("Serendipitous Biscuit" is totally the name of my next band.)
Anyway. Workshop went shockingly well last night. Half the class was total deadwood--didn't say a word, and looked extremely inconvenienced to be there. And then I read their written critiques and--they like the story. So I have no idea what that's about. It was chapter 2 of the serial (you can read chapters 1-3 online), and I was nervous, and the first half with the ball and all got draggy, and I'm thinking all the guys in the class are going to hate it, blah blah blee blee NERVES! NERVES! NERVES!, and I get to class and my story comes up first, and I feel like I've just been introduced to the firing squad, and--
Holy hell, they like it.
And the really, really weird part is that we only had three manuscripts go last night, so we had extra time, and they spent it interviewing me on my writing process and research techniques. I am serious. I mean, Catherine looks at me with a perfectly straight face and says, "Could you talk a little bit about your writing process? There's a huge level of detail in the story--how do you get that when it's not even finished yet?" And my eyes are darting around the room like, "I am so going to get beat up after class." Seriously, this used to happen to me in grade school. I'm not saying I was a good writer necessarily, but I was pretty precocious in the sense that people would struggle to turn in a two-page story and I'd be sitting there with ten pages. I mean, as early as second grade, I was "that writer girl." And "that writer girl" was usually used as a taunt; the basis of my young identity was usually turned against me. Teachers would say nice things in front of the class about a story or a poem I wrote, and life would be hell for the next two weeks.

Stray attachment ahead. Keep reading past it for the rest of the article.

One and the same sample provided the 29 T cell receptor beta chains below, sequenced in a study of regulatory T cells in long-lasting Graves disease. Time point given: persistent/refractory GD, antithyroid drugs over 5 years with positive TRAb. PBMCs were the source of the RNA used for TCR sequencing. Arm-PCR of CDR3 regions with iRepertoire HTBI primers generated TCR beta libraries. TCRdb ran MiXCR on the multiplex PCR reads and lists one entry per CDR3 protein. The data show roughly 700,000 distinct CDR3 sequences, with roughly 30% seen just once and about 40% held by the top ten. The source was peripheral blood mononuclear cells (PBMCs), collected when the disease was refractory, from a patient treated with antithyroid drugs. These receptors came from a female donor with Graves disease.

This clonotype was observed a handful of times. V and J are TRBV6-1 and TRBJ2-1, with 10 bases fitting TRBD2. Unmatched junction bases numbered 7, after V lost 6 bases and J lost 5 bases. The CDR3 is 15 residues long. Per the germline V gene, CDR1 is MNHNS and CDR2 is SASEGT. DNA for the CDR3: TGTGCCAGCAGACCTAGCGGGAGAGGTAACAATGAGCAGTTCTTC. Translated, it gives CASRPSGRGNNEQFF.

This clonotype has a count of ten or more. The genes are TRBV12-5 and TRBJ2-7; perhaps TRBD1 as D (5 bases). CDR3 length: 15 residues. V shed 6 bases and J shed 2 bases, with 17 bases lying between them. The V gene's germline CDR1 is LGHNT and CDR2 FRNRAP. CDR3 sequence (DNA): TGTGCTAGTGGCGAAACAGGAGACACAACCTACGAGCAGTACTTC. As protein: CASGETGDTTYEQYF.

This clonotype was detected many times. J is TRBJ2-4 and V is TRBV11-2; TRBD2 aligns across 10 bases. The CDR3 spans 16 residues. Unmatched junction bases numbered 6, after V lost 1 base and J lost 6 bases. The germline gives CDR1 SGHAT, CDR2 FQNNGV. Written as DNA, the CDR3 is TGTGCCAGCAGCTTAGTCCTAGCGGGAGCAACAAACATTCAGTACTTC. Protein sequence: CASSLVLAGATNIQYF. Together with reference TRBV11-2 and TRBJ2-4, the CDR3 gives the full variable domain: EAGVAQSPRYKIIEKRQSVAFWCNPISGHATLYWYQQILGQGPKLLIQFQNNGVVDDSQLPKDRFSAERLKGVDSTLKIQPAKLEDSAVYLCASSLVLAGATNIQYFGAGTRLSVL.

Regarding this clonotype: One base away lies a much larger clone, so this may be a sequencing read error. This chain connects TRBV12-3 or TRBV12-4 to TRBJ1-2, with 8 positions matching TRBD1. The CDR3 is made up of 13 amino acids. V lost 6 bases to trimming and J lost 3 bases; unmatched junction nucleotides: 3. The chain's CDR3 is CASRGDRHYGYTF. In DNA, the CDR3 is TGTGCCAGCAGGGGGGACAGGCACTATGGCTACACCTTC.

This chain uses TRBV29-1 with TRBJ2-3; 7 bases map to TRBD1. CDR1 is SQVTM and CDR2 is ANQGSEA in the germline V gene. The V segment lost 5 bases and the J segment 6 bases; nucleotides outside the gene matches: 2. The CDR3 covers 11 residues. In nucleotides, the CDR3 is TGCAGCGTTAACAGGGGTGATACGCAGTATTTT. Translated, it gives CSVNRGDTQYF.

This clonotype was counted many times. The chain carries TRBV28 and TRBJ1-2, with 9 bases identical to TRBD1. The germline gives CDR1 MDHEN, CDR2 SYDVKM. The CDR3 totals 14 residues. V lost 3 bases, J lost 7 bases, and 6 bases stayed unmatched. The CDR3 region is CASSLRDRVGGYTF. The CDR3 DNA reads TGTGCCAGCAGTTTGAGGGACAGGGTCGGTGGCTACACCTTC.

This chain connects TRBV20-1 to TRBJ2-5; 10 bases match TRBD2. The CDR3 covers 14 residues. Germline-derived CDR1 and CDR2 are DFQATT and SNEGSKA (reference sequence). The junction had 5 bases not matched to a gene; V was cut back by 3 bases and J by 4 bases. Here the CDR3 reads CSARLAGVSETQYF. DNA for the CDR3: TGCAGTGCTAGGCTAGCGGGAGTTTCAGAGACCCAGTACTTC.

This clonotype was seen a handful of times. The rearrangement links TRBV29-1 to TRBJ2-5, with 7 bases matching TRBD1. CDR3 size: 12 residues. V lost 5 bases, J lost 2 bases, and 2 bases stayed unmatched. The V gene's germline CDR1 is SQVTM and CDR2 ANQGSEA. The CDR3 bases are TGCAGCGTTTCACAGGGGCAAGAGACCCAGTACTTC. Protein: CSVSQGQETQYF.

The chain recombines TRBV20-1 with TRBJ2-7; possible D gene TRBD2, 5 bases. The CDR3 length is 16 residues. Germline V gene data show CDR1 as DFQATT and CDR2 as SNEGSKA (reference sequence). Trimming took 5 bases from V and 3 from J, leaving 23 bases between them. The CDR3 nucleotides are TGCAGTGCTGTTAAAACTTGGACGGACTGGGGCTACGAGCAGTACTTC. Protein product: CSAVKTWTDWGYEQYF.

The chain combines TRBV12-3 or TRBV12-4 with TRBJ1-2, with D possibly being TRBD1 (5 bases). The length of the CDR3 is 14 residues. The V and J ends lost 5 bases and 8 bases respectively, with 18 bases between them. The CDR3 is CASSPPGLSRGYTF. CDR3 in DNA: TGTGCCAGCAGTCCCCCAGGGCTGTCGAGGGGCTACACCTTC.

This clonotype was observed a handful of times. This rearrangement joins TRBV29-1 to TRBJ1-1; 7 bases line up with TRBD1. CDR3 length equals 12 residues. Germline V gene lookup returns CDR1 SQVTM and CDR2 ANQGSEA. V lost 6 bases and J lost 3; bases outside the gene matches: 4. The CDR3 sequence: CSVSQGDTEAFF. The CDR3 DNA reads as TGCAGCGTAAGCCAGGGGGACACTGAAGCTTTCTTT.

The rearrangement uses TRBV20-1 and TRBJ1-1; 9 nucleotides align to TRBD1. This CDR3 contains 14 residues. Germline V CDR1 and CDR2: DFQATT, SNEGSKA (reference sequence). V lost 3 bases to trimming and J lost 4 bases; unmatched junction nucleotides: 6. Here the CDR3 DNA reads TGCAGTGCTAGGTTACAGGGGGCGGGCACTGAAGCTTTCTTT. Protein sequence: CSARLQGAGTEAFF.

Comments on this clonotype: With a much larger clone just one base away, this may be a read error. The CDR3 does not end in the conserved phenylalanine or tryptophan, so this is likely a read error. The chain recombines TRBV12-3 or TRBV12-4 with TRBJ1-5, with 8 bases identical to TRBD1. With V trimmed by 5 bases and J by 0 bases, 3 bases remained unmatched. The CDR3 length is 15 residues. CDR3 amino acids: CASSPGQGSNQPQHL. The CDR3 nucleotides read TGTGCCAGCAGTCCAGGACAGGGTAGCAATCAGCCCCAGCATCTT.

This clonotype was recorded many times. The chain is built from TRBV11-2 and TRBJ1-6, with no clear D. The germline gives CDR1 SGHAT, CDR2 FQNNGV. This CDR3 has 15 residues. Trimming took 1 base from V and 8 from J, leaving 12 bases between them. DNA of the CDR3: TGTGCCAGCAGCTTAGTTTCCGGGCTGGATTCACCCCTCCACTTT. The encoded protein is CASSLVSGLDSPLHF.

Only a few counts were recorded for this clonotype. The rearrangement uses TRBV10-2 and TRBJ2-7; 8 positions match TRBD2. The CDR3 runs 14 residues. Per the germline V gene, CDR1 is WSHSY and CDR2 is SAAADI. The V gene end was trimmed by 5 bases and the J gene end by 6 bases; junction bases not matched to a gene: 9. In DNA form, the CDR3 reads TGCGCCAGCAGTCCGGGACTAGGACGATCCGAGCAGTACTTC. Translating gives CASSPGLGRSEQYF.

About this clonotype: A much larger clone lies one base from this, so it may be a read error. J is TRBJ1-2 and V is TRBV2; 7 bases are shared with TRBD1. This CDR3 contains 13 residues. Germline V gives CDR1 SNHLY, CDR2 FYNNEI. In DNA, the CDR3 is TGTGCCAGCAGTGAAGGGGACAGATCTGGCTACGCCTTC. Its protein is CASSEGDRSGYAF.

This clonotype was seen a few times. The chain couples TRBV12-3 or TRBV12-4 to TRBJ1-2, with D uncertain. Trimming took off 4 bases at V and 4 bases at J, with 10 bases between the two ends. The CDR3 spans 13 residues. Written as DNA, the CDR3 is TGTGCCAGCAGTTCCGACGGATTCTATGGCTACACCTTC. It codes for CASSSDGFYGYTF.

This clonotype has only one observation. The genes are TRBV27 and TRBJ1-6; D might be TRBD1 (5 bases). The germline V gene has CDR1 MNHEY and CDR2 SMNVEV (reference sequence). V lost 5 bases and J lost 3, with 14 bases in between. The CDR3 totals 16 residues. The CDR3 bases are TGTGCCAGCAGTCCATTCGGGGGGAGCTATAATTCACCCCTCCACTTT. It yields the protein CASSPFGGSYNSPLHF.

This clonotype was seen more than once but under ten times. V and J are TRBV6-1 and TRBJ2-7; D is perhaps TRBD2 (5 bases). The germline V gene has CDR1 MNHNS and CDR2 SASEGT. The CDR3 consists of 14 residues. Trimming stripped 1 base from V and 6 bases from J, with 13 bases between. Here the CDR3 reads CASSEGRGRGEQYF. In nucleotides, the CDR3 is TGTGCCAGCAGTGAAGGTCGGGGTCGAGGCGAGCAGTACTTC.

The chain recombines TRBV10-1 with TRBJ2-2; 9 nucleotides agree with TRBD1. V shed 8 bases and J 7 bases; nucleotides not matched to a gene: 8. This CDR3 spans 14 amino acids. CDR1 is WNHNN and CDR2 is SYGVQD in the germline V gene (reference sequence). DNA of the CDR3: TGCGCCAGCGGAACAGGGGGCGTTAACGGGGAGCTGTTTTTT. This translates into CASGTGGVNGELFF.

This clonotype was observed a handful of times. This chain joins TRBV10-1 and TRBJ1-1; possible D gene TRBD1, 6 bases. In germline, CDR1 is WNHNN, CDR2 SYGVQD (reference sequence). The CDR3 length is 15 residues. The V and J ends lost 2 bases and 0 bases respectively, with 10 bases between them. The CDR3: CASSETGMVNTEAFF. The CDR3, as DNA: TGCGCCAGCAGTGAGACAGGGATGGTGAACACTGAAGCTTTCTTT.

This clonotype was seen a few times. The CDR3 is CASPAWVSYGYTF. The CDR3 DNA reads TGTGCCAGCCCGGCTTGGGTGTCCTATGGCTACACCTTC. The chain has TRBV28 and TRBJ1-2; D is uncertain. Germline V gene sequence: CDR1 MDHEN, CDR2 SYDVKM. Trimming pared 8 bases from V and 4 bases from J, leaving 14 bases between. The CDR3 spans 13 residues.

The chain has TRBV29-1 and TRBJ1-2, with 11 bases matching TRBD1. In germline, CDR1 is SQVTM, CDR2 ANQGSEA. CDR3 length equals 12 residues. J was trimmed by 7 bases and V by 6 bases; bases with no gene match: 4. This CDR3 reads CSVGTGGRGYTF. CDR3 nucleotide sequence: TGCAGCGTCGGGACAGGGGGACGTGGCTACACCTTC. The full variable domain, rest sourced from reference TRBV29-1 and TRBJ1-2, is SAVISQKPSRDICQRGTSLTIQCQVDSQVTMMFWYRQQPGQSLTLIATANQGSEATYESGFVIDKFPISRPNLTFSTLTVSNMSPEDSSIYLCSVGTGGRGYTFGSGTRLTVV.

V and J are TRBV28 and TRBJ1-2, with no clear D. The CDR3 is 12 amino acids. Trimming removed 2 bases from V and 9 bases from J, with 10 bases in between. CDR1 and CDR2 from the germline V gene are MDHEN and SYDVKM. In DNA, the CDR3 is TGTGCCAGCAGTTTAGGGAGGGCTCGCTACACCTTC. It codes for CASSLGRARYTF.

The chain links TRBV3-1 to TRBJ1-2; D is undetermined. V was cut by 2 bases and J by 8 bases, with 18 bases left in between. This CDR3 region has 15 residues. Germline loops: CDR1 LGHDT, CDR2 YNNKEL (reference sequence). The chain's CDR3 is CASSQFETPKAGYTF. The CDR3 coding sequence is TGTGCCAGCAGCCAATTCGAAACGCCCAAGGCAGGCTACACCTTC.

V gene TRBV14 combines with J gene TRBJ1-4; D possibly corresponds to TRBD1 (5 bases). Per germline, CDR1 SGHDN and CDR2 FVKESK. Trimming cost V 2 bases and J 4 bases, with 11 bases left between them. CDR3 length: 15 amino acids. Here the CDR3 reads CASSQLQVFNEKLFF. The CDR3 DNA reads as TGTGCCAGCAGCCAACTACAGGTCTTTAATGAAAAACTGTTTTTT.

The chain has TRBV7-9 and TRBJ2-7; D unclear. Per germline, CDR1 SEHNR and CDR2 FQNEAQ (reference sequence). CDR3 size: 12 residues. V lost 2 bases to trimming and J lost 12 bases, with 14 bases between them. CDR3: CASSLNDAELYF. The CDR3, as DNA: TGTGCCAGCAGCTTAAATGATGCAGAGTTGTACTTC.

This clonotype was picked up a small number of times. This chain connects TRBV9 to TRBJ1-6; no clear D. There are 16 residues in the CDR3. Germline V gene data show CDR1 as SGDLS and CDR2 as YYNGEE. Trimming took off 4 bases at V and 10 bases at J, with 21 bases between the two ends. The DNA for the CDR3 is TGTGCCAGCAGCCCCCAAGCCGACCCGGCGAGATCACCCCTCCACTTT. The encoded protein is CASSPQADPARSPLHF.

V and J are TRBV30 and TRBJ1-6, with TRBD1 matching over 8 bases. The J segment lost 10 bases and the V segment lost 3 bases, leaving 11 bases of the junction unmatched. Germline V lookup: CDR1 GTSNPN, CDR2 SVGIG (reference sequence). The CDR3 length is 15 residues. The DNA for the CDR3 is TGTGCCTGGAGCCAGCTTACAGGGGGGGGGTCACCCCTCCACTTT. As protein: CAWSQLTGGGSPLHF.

But... it was different in this workshop. There are some undergraduates (Catherine's one), but there are also people in their twenties and even twice that, teachers getting their masters' and empty-nesters going back to get a second degree, and... they wanted to know. The professor--a visiting writer--wanted to know, wanted me to talk about it. It was flattering but completely terrifying, because I just knew in my heart of hearts there was some crank in that room thinking, "Who the HELL does she think she IS?" But he never appeared. So they asked me questions and I talked. And Watson tried to get me to tell him what happens in the next part, and I just stonewalled everyone on that, not because I didn't know yet, but because it is a certifiable fact that anything you explain in three sentences is going to sound stupid. So I just said, "You know, the third chapter is online," and everyone else is like, "Ooooooo! She shut you down!"
So, yes... it was a novel experience.
Oh, and Crunk may or may not hate the Larkin packet, but I got it done in about 30 minutes. Awesome. Now I just have to help Sister Girl with her government paper and critique a shitload of poems. If you're interested, here's my poem from last class (not yet revised):
Written on the Body
It is written on the body that you are mine.
Dry inks have long been daubed
in smears of saffron
—there: left, and right—
when I wiped the goldenrod tempera
of spilled pollen
and claimed your collarbone.
The talcum silk of my cheek has imprinted
milky ghosts upon yours.
My eyes have dusted you azure
when you were quiet;
my hands, crimson when you were cold.
I kohled you indigo when angry—
penitent, traced ashes when I was done,
each fingertip’s press a map, spiralling
minute, entire, eternal
on your skin.
The cartography of my prayer is with you.
into that darkness, marked as mine.
I cannot fail to find you.